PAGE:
Now you ask, Terry what do you have around your house. Well, that is not a fair question, due to my employment history, my work with gangs, and the fact that on several occasions criminals have let me know that they know where I live. That a present was left for me in my back yard, which consisted of a head and body of a cat that had been cut off, after the cat's death, and delivered via air mail, to my backyard patio door. I am a tad paranoid, but to answer the question. When I purchased my home they installed a security system on all exterior door's and window's. Inside I have motion detectors, that cover the living-room area and bedroom doors. I started having problems with a little want to be gang member that lives down the street, so I went on line and found an 8 camera outdoor security system, with a DVD recorder and back-up. The camera's have Infer-red system for fifty feet. Now I checked around and the same system would have cost me about $3,500.00 to $4,500.00 to have it installed. Now, I am not a do-it yourself kinda guy. In fact, every-time I use a hammer, I loose a finger nail and go thru a short period of extreme pain. With that in mind and the aid of my son, we installed everything with in a day and a half, and it works great. I also have a small dog, a Bichon Frise, he's very small but is a very good watch dog. His bark will wake-up the next door neighbors. I know what your thinking, here comes the sale's pitch. Nope, your wrong. Call up the security service's in your area and get a quote, search on line and get a quote. Then make an informed decision on what you want. The whole idea of security is to increase the time it takes a crook to get in and out of you home or business, and draw as much attention to him as possible either before, during or after.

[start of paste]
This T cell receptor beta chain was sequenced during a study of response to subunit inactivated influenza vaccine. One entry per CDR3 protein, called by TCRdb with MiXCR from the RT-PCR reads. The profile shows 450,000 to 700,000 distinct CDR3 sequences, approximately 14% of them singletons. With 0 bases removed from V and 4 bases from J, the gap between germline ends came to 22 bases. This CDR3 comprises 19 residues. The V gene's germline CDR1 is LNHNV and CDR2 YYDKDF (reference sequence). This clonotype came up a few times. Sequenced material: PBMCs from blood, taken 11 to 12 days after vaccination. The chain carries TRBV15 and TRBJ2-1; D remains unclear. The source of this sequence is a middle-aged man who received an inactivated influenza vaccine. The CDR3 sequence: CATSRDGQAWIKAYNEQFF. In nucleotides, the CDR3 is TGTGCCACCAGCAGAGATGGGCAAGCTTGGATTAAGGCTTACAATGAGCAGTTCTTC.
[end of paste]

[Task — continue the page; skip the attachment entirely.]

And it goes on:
Additionally, about 31 year's ago my home was burglarized. I lost several credit cards and two handguns. The burglar was my next door neighbor's son, a drug addict. Luckily, one of the guns was returned about 6 months later and the other hasn't shown up yet. The point is, it wasn't the credit cards I worried about. It was the guns, if they had been used to kill anyone, it would have been on my conscience forever. The biggest impact on me and my family was no longer being safe in your own home. It's like wearing someone else's underwear, it just doesn't feel right. It actually took me about two years before I felt safe in my own home. That is the reason I believe that burglary is and should be considered a serious crime, due to the psychological impact it has on it's victim's.
I hope this article will be of use and that you were able to learn something that will help protect your family and property.